Mining association rules using formal concept analysis

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Mining association rules using formal concept analysis

Nicolas Pasquier

To cite this version:

Nicolas Pasquier. Mining association rules using formal concept analysis. ICCS’2000 International

Conference on Conceptual Structures, Aug 2000, Darmstadt, Germany. pp.259-264. �hal-00467752�



Ni olasPasquier

LIMOS,UniversiteBlaisePas al-Clermont-FerrandII, 24AvenuedesLandais,F{63177Aubiere,Fran e


Abstra t. Inthispaper,wegiveanoverviewoftheuseofFormal Con- eptAnalysisintheframeworkofasso iation ruleextra tion.Using fre-quent losed itemsets and their generators, that are de ned using the Galois losureoperator,weaddresstwomajorproblems:responsetimes of asso iation rule extra tion and the relevan e and usefulness of dis- overedasso iation rules. Wequi klyreviewthe CloseandtheA-Close algorithmsforextra tingfrequent loseditemsetsusingtheirgenerators thatredu eresponsetimesoftheextra tion,spe iallyinthe aseof or-relateddata.Wealsopresentde nitions ofthegeneri and informative basesforasso iation ruleswhi hgenerationimprovestherelevan eand usefulnessofdis overedasso iation rules.

1 Introdu tion

Data mininghasbeenextensivelyaddressedforthelast yearsasthe omputa-tionalpartofKnowledgeDis overyinDatabases(KDD),spe iallytheproblem ofdis overingasso iationrules.Itsaimistoexhibitrelationshipsbetween item-sets (sets of binary attributes) in large databases. An example of asso iation rules, ttingin the ontextofmarketbasketdataanalysis,is\ ereal^milk! sugar (support10%, on den e 60%)"stating that60%of ustomerswhobuy ereals and sugar also buy milk and that 10% of all ustomers buy all three items. When an asso iation rule has support and on den e ex eeding some user-de ned minimumsupport andminimum on den e thresholds,therule is onsideredasrelevantforsupportingde isionmaking[AIS93℄.Asso iationrules havebeensu essfullyappliedinawiderangeofdomains,amongwhi h market-ingde isionsupport,diagnosisandmedi alresear hsupport,tele ommuni ation pro essimprovement,websitemanagementanda ess,theanalysisof multime-dia,spatial,geographi alandstatisti aldata,et .

The rst phaseof theasso iationruleextra tion onsistsin sele tinguseful data from the database and transforming it in a data mining ontext. This ontextis atripletD=(O;I;R), whereOand I are nite setsofobje tsand items respe tively,and ROI is abinaryrelation. Ea h ouple(o;i)2R denotesthe fa tthat theobje to2O isrelatedto theitemi2I.Twomajor problems for the asso iation rule extra tion give pla e to interesting resear h topi s: theproblem ofresponse timesof theextra tionand theproblem ofthe


Existingapproa hesforminingasso iationrulesarebasedonthefollowing de- omposition oftheproblem: theextra tionoffrequentitemsets


andtheir sup-ports from the ontext and then the generation of all valid asso iation rules

2 . The rstphaseisthemost omputationallyintensivepartofthepro ess,sin e the numberof potential frequentitemsets is exponential in the size of the set of items and several database passes are required. Two approa hes have been proposed:levelwise algorithms for extra tingfrequent itemsets and algorithms for extra tingmaximal frequent itemsets.These algorithms givea eptable re-sponse times when miningasso iationrules from weakly orrelated data, su h as market basket data, but their performan es drasti ally de rease when they are applied to orrelateddata, su h as statisti al or medi aldata forinstan e. We re allthese twoapproa hesand present thenour approa h whi h isbased onFormalCon eptAnalysis[GW99℄.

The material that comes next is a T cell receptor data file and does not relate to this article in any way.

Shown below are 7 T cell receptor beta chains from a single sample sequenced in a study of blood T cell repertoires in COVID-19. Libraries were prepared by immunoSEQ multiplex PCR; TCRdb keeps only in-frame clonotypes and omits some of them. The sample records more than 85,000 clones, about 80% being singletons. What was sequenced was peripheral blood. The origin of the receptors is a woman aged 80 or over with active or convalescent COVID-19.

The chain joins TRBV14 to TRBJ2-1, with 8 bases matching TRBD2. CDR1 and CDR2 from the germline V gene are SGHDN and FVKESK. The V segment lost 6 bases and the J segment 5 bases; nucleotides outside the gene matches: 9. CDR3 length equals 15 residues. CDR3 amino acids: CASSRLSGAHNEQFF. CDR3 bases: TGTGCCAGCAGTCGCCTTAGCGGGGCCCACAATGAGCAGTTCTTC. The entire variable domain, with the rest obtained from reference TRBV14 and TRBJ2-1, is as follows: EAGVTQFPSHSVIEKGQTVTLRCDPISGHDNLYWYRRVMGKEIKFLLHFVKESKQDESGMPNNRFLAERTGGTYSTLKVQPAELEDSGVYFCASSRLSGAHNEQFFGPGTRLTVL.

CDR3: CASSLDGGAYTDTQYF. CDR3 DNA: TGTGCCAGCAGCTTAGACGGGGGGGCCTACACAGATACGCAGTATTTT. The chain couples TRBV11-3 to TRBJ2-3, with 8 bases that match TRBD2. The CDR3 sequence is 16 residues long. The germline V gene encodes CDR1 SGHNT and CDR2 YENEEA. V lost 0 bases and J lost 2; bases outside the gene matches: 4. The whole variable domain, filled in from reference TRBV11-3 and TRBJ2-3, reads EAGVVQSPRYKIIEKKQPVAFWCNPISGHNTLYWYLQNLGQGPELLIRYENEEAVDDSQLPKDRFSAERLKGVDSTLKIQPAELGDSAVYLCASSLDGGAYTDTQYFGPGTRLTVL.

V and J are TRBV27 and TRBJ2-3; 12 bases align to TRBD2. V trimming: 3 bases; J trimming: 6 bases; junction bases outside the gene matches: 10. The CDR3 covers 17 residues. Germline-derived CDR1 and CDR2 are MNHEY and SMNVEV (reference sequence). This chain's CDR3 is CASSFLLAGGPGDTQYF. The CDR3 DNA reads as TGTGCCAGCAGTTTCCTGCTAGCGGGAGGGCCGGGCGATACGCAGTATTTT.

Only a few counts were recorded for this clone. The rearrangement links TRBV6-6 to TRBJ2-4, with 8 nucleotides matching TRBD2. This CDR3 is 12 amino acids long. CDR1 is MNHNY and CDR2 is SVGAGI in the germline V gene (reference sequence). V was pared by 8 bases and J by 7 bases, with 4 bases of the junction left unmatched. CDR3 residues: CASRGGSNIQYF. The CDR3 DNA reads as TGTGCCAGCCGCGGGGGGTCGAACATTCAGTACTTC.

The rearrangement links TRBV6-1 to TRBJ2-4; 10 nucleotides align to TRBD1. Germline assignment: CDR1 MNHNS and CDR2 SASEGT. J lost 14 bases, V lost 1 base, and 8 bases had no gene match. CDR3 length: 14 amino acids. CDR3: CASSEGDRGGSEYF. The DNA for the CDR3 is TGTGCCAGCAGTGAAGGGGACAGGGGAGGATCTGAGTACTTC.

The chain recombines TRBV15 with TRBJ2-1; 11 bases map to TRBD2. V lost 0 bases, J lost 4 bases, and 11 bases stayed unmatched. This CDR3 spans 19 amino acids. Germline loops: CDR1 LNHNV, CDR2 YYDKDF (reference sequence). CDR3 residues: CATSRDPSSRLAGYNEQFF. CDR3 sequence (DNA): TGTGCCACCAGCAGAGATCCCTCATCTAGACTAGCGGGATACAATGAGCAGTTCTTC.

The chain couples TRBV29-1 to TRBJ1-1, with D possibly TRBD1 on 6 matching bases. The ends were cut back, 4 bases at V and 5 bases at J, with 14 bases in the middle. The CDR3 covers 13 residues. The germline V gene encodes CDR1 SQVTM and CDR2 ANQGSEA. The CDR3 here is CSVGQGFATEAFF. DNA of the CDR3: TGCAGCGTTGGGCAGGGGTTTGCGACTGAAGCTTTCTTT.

2.1 Levelwisealgorithms forextra ting frequentitemsets

These algorithms onsider during ea h iteration a set of itemsets of a given size,i.e., a set of itemsets of a\level" ofthe itemset latti e. These algorithms arebasedonthefollowingpropertiesin orderto limitthenumberof andidate itemsets onsidered:allthesupersetsofaninfrequentitemsetareinfrequentand allthesubsetsofafrequentitemsetarefrequent[AS94,MTV94℄.Usingthis prop-erty,the andidatek-itemsets


ofthek th

iterationaregeneratedbyjoining two frequent (k-1)-itemsets dis overedduring the pre eding iteration. The Apriori [AS94℄andOCD[MTV94℄algorithms arryoutanumberofs ansofthe ontext equalto the size of thelargest frequent itemsets. The Partition[SON95℄ algo-rithmallows theparallelizationof the pro ess of extra tionand the algorithm DIC[BMUT97℄redu esthenumberof ontexts ansby onsidering itemsetsof di erent sizesduring ea h iteration.ThePartition andDICalgorithms involve additional ostsinCPUtime omparedtotheAprioriandOCDalgorithmsdue tothein reaseinthenumberof andidateitemsets tested.

2.2 Algorithmsfor extra ting maximal frequent itemsets

These algorithms are based on the property that the maximal frequent item-sets, i.e., the frequentitemsets of whi h all the supersets are infrequent,form aborder underwhi h allitemsets arefrequent.The extra tionof themaximal frequent itemsets is arried outby an iterative browsingof the itemset latti e that\advan es"byonelevelfromthebottomupwardsandbyoneormore lev-elsfrom thetopdownwardsduring ea hiteration.Using themaximalfrequent


An itemset is frequent if its support is greater or equal to the minimal support threshold.


An asso iation rule isvalid ifits supportand on den eare at leastequal to the minimalsupportandtheminimal on den ethresholds.


byperformingone nal s an ofthe ontext.Fouralgorithmsbasedonthis ap-proa hwereproposed;theyarethePin er-Sear h[LK98℄,MaxCliqueand Max-E lat [ZPOL97℄, and Max-Miner [Bay98℄ algorithms. These algorithms redu e the number of iterations, and thus de rease the number of ontext s ans and thenumberofCPUoperations arriedout, omparedtolevelwisealgorithmsfor extra tingfrequentitemsets.

2.3 Algorithmsfor extra ting frequent losed itemsets

In ontrastto thetwoprevious approa hes, ourapproa h [PBTL99a℄ is based on Formal Con ept Analysis. The losure operator of the Galois onne tion [GW99℄isthe ompositionoftheappli ation,thatasso iateswithOOthe items ommontoallobje tso2O,andtheappli ation , thatasso iateswith anitemsetI I theobje tsrelatedtoallitemsi2I (theobje ts\ ontaining" I).The losureoperator =Æ asso iateswithanitemsetI themaximalset of items ommon to all theobje ts ontaining I, i.e., theinterse tion of these obje ts.Using this losure operator,thefrequent loseditemsetsarede ned.

De nition1 (Frequent losed itemsets). A frequent itemset I  I is a frequent loseditemseti (I)=I.